It’s safe to say that leadership means different things to different people. For this article, I set out to find a common thread among women in various leadership roles. I asked them to answer one question: “What is the most important step (or steps) you took to achieve a position of leadership?”
While the responses from these 25 women were as diverse as the leadership roles they hold, there were five common themes that drove them forward and that we can all draw inspiration from for our own journeys.
Our biggest adversary is often ourselves. And “no” is usually easier than “yes.” But Senior Consultant Cathy Baillargeon reminds us that saying “yes” is the critical first step to becoming a leader:
“The most important step I took … started with saying ‘Yes.’ ‘Yes,’ to a position that would push me out of my comfort zone and stretch me personally and professionally. Saying ‘yes’ was the first step of many to get to where I am now, and I am so thankful I did.”
The next time you’re invited to that event you just “don’t have time for” or you’re offered a role that you “don’t think you could ever do,” consider saying “yes.” You never know where the answer will take you.
Saying “yes” gets you into the water. But what if you’re afraid of swimming? Fear unites us, but bravery or “grit and showing up,” as Broker Angela Kohls puts it, separates leaders from followers.
When Business Owner Teresa Rider looks back, she said she believes that her “lack of hesitation in moving forward and belief in (herself) and (her) profession” is what propelled her into multiple leadership roles.
And of course, waiting is not how leadership works, as an anonymous contributor reveals: “I acted like a leader before I had a position of leadership. I had an idea, … got others involved, and did it.”
Failure is Your Friend
If everything works all the time, it’s hard to know what to improve.
Business Owner Valerie Hooks became a leader when she understood that “failure isn’t a stopping point but a step.” In her words: “I see connections in the struggles I had in the past to my wins in the future and work to encourage others to do the same.”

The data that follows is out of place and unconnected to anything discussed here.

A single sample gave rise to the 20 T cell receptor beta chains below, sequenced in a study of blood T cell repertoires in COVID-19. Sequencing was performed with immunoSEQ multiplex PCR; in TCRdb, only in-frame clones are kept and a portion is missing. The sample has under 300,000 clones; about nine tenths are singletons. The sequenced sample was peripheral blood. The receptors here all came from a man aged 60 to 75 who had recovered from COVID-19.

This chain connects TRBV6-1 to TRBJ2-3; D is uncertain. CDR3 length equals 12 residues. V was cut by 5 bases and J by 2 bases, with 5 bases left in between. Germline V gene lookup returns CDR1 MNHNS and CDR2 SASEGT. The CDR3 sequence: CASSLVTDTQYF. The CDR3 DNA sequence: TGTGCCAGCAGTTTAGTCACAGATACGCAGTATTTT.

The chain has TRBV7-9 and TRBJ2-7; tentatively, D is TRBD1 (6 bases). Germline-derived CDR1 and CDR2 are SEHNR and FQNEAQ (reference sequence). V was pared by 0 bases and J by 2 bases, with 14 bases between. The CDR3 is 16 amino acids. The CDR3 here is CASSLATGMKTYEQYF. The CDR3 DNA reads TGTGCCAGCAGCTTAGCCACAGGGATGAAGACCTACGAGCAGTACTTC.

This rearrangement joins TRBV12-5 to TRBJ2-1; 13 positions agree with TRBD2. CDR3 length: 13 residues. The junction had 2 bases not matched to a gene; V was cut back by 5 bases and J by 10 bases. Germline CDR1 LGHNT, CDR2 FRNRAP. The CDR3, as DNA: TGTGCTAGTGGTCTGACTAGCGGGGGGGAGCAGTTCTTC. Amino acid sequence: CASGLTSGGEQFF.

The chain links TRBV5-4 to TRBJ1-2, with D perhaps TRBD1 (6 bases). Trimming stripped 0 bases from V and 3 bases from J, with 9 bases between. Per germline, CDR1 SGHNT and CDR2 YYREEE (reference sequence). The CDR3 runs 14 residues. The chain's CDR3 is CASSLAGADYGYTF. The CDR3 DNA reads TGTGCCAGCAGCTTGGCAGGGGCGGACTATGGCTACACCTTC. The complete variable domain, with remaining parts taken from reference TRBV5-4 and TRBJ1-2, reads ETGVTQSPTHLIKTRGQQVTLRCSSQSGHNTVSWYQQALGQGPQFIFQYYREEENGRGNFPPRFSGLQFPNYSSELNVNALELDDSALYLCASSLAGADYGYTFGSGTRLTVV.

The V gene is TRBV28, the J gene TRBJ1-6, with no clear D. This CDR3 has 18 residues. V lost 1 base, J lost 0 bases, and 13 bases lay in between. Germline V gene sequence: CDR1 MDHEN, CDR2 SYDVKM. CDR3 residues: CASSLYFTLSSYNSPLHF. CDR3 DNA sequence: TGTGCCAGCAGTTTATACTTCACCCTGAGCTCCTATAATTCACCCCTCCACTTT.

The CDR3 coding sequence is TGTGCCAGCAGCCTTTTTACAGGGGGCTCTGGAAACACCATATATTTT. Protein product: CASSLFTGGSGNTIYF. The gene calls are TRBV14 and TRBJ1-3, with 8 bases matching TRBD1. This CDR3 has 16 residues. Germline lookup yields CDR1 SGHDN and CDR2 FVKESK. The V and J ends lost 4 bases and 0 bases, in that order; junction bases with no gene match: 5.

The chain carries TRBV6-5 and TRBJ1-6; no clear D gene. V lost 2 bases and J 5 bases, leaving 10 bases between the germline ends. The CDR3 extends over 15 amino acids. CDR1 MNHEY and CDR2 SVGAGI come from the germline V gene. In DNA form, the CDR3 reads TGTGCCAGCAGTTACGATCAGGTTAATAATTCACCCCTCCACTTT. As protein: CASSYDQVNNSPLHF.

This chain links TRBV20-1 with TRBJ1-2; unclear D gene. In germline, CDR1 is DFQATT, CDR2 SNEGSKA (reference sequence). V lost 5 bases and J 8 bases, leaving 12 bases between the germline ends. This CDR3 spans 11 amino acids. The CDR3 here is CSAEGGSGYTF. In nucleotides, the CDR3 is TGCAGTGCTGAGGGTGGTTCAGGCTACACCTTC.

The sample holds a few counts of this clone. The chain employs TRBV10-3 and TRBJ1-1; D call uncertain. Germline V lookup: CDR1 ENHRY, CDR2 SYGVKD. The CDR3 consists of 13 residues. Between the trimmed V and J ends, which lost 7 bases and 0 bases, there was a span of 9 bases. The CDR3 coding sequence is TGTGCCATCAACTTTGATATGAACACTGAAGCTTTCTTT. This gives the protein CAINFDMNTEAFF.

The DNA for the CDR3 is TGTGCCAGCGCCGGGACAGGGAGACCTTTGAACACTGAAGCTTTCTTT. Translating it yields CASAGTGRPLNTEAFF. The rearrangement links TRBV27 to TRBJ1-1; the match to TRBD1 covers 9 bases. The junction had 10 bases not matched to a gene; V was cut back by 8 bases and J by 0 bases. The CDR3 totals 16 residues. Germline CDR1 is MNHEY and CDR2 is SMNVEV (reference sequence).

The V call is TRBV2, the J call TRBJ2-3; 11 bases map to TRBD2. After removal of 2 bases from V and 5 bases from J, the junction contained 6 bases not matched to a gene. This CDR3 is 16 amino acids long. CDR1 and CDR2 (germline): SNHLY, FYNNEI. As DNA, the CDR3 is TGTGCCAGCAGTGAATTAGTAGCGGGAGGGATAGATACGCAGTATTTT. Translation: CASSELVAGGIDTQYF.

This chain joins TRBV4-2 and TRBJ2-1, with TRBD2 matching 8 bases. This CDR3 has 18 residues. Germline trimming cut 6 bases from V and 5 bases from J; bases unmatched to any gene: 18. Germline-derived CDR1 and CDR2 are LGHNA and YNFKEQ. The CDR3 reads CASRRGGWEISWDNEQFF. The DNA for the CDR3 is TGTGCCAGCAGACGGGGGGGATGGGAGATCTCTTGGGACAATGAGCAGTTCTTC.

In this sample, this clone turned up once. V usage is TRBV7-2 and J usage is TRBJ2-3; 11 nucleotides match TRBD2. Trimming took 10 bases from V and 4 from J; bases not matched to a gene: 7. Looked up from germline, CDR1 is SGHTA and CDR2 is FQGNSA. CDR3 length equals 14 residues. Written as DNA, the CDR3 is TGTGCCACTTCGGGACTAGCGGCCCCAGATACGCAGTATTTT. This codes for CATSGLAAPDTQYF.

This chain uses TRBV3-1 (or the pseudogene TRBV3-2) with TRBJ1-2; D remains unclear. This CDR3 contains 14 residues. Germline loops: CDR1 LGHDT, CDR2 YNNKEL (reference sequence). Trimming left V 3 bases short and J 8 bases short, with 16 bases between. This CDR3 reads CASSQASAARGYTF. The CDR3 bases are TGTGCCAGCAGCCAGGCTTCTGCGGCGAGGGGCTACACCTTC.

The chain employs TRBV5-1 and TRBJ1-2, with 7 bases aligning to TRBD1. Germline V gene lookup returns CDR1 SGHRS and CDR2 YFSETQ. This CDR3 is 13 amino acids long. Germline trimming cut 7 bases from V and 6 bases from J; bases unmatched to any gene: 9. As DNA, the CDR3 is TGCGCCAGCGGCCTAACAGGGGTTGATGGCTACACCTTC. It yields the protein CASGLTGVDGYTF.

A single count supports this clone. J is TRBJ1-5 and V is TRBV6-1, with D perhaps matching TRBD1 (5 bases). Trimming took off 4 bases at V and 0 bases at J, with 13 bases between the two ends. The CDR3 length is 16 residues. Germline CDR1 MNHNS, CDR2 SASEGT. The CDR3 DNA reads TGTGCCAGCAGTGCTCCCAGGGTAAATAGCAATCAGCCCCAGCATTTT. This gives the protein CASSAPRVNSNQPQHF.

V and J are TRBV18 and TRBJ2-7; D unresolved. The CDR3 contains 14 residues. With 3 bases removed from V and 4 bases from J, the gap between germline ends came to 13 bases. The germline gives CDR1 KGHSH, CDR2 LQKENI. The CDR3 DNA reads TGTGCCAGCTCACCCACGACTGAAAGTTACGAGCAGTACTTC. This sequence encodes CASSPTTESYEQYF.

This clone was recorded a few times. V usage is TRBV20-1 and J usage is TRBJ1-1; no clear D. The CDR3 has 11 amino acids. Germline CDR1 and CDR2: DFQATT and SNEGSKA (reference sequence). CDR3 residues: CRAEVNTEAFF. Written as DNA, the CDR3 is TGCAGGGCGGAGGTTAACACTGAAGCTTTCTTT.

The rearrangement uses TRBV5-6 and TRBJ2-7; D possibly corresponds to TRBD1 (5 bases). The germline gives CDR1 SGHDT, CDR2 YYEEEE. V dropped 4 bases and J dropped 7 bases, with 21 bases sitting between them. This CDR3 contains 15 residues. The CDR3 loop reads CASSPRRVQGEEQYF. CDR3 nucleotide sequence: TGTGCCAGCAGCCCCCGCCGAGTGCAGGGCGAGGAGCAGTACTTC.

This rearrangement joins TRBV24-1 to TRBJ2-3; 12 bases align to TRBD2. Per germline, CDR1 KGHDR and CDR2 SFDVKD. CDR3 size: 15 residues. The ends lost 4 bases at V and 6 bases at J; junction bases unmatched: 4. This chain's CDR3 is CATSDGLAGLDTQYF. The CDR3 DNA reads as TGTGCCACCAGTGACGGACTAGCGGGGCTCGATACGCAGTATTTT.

Failing shows our humanity, and overcoming it strengthens our bonds with those we work with. Sometimes it’s failure that catapults us into a position of leadership.
According to the polled women, listening to and learning from those around you was a big key to becoming a great leader. As Brand Strategist Jen Urich said, “I am the leader I am due to the leaders I have had.”
In fact, Executive Coach and Chief Strategy Officer Jen Patterson found that listening and collaboration allowed her to become more competitive in a job market filled with hierarchy, big formal meetings and “selling” your ideas.
As she recalls, “Once I started to work in a way that was flatter, more collaborative … I started to listen more and talk less.” Within a year, an agency that had once told her she was not “brand name” enough ended up trying to recruit her for a top position.
Raise Others Up
Although this article is not about women striving for leadership roles in a male-dominated society, Business Owner and COO Suzanne Ferguson makes an important point: “Make it a goal to celebrate the professional women around you, because fragments of the glass ceiling still exist.” I would add that celebrating and supporting others is true for women and men, young and old, at all stages of the leadership journey.
Many of the women polled also touched on the importance of mentoring tomorrow’s leaders. Brand Strategist Jen Urich remembers following her own mentor’s example of mentoring those who she worked with. She said: “Who knew mentoring is leadership? My first boss did. I do. It made and makes all the difference.”
The Common Thread
The answers are varied, but the common thread is clear. Most of the women I polled did not choose to be leaders so much as they chose to step up and take action in their own lives and in their communities.
Keep moving, keep stepping, do it in service to your mission, learn from your team and have fun along the way. Believe enough to take steps and take enough steps to see progress. One day you might just look back and wonder at what point you became a leader.
Participants’ full responses are available to read here.
Abby Spyker is the co-founder and CEO of NW Media Collective, a full-service digital agency. To learn more, visit northwestmediacollective.com.